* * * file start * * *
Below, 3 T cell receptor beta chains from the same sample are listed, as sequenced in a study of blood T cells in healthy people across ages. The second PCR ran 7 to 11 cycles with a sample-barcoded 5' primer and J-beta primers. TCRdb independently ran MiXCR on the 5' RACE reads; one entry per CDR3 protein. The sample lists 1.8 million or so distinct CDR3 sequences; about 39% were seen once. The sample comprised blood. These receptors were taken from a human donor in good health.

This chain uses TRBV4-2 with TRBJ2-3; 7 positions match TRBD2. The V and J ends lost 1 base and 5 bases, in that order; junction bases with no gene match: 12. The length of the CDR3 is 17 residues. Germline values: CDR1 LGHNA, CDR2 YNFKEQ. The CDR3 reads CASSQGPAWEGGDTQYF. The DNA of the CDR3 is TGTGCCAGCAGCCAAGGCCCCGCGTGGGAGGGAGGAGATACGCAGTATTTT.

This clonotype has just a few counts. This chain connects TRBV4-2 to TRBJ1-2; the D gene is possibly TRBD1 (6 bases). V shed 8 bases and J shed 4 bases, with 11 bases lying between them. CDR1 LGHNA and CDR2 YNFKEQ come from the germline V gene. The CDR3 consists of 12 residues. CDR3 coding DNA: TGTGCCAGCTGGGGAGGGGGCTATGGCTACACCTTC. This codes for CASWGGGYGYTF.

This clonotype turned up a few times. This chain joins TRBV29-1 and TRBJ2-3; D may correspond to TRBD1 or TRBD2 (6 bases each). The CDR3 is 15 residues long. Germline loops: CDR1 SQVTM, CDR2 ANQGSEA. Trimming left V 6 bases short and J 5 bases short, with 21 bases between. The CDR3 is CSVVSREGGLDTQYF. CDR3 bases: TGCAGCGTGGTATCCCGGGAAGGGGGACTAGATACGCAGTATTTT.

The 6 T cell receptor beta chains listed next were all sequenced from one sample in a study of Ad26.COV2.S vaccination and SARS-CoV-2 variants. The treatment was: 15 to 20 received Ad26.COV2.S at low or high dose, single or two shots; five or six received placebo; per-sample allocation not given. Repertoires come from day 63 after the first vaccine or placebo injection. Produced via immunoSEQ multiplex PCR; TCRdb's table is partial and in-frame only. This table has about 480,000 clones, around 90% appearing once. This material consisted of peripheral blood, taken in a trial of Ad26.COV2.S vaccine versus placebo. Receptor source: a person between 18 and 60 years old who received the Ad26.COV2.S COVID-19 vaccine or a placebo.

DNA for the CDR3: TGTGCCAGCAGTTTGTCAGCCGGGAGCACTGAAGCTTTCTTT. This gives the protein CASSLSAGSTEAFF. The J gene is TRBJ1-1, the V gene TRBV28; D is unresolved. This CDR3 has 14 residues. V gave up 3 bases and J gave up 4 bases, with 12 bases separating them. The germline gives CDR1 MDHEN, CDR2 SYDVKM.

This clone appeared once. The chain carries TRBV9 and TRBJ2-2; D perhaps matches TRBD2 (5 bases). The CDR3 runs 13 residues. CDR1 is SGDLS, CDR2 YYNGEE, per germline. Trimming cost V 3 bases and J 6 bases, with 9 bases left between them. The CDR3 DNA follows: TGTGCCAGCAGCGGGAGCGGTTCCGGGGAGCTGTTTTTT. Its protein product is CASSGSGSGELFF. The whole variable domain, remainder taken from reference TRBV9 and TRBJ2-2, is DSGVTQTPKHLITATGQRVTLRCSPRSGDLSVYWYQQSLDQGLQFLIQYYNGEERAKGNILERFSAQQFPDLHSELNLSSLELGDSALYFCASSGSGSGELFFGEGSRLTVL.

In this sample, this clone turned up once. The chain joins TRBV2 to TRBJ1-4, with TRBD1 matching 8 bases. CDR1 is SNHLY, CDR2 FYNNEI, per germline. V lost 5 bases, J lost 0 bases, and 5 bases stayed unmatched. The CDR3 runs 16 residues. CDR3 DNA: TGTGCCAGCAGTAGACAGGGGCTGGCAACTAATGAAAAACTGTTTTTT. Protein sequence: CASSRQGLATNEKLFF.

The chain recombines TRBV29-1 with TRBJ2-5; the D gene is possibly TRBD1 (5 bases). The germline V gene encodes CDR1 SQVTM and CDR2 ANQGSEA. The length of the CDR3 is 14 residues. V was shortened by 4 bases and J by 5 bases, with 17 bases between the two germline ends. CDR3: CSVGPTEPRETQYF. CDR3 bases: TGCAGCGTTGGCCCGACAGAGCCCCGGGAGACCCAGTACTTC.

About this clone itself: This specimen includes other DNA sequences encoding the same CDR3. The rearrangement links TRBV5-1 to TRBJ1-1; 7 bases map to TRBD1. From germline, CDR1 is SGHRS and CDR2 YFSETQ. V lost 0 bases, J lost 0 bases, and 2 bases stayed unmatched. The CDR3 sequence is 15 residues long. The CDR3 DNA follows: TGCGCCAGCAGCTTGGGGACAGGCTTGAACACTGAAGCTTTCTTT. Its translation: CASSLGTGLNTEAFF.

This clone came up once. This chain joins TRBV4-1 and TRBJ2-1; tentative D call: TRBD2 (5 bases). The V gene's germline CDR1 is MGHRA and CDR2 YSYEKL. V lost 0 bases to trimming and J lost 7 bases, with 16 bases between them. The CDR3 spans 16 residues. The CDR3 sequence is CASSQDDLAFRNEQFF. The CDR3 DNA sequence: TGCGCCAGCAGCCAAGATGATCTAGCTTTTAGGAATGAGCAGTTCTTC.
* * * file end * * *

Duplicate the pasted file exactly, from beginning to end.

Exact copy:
Below, 3 T cell receptor beta chains from the same sample are listed, as sequenced in a study of blood T cells in healthy people across ages. The second PCR ran 7 to 11 cycles with a sample-barcoded 5' primer and J-beta primers. TCRdb independently ran MiXCR on the 5' RACE reads; one entry per CDR3 protein. The sample lists 1.8 million or so distinct CDR3 sequences; about 39% were seen once. The sample comprised blood. These receptors were taken from a human donor in good health.

This chain uses TRBV4-2 with TRBJ2-3; 7 positions match TRBD2. The V and J ends lost 1 base and 5 bases, in that order; junction bases with no gene match: 12. The length of the CDR3 is 17 residues. Germline values: CDR1 LGHNA, CDR2 YNFKEQ. The CDR3 reads CASSQGPAWEGGDTQYF. The DNA of the CDR3 is TGTGCCAGCAGCCAAGGCCCCGCGTGGGAGGGAGGAGATACGCAGTATTTT.

This clonotype has just a few counts. This chain connects TRBV4-2 to TRBJ1-2; the D gene is possibly TRBD1 (6 bases). V shed 8 bases and J shed 4 bases, with 11 bases lying between them. CDR1 LGHNA and CDR2 YNFKEQ come from the germline V gene. The CDR3 consists of 12 residues. CDR3 coding DNA: TGTGCCAGCTGGGGAGGGGGCTATGGCTACACCTTC. This codes for CASWGGGYGYTF.

This clonotype turned up a few times. This chain joins TRBV29-1 and TRBJ2-3; D may correspond to TRBD1 or TRBD2 (6 bases each). The CDR3 is 15 residues long. Germline loops: CDR1 SQVTM, CDR2 ANQGSEA. Trimming left V 6 bases short and J 5 bases short, with 21 bases between. The CDR3 is CSVVSREGGLDTQYF. CDR3 bases: TGCAGCGTGGTATCCCGGGAAGGGGGACTAGATACGCAGTATTTT.

The 6 T cell receptor beta chains listed next were all sequenced from one sample in a study of Ad26.COV2.S vaccination and SARS-CoV-2 variants. The treatment was: 15 to 20 received Ad26.COV2.S at low or high dose, single or two shots; five or six received placebo; per-sample allocation not given. Repertoires come from day 63 after the first vaccine or placebo injection. Produced via immunoSEQ multiplex PCR; TCRdb's table is partial and in-frame only. This table has about 480,000 clones, around 90% appearing once. This material consisted of peripheral blood, taken in a trial of Ad26.COV2.S vaccine versus placebo. Receptor source: a person between 18 and 60 years old who received the Ad26.COV2.S COVID-19 vaccine or a placebo.

DNA for the CDR3: TGTGCCAGCAGTTTGTCAGCCGGGAGCACTGAAGCTTTCTTT. This gives the protein CASSLSAGSTEAFF. The J gene is TRBJ1-1, the V gene TRBV28; D is unresolved. This CDR3 has 14 residues. V gave up 3 bases and J gave up 4 bases, with 12 bases separating them. The germline gives CDR1 MDHEN, CDR2 SYDVKM.

This clone appeared once. The chain carries TRBV9 and TRBJ2-2; D perhaps matches TRBD2 (5 bases). The CDR3 runs 13 residues. CDR1 is SGDLS, CDR2 YYNGEE, per germline. Trimming cost V 3 bases and J 6 bases, with 9 bases left between them. The CDR3 DNA follows: TGTGCCAGCAGCGGGAGCGGTTCCGGGGAGCTGTTTTTT. Its protein product is CASSGSGSGELFF. The whole variable domain, remainder taken from reference TRBV9 and TRBJ2-2, is DSGVTQTPKHLITATGQRVTLRCSPRSGDLSVYWYQQSLDQGLQFLIQYYNGEERAKGNILERFSAQQFPDLHSELNLSSLELGDSALYFCASSGSGSGELFFGEGSRLTVL.

In this sample, this clone turned up once. The chain joins TRBV2 to TRBJ1-4, with TRBD1 matching 8 bases. CDR1 is SNHLY, CDR2 FYNNEI, per germline. V lost 5 bases, J lost 0 bases, and 5 bases stayed unmatched. The CDR3 runs 16 residues. CDR3 DNA: TGTGCCAGCAGTAGACAGGGGCTGGCAACTAATGAAAAACTGTTTTTT. Protein sequence: CASSRQGLATNEKLFF.

The chain recombines TRBV29-1 with TRBJ2-5; the D gene is possibly TRBD1 (5 bases). The germline V gene encodes CDR1 SQVTM and CDR2 ANQGSEA. The length of the CDR3 is 14 residues. V was shortened by 4 bases and J by 5 bases, with 17 bases between the two germline ends. CDR3: CSVGPTEPRETQYF. CDR3 bases: TGCAGCGTTGGCCCGACAGAGCCCCGGGAGACCCAGTACTTC.

About this clone itself: This specimen includes other DNA sequences encoding the same CDR3. The rearrangement links TRBV5-1 to TRBJ1-1; 7 bases map to TRBD1. From germline, CDR1 is SGHRS and CDR2 YFSETQ. V lost 0 bases, J lost 0 bases, and 2 bases stayed unmatched. The CDR3 sequence is 15 residues long. The CDR3 DNA follows: TGCGCCAGCAGCTTGGGGACAGGCTTGAACACTGAAGCTTTCTTT. Its translation: CASSLGTGLNTEAFF.

This clone came up once. This chain joins TRBV4-1 and TRBJ2-1; tentative D call: TRBD2 (5 bases). The V gene's germline CDR1 is MGHRA and CDR2 YSYEKL. V lost 0 bases to trimming and J lost 7 bases, with 16 bases between them. The CDR3 spans 16 residues. The CDR3 sequence is CASSQDDLAFRNEQFF. The CDR3 DNA sequence: TGCGCCAGCAGCCAAGATGATCTAGCTTTTAGGAATGAGCAGTTCTTC.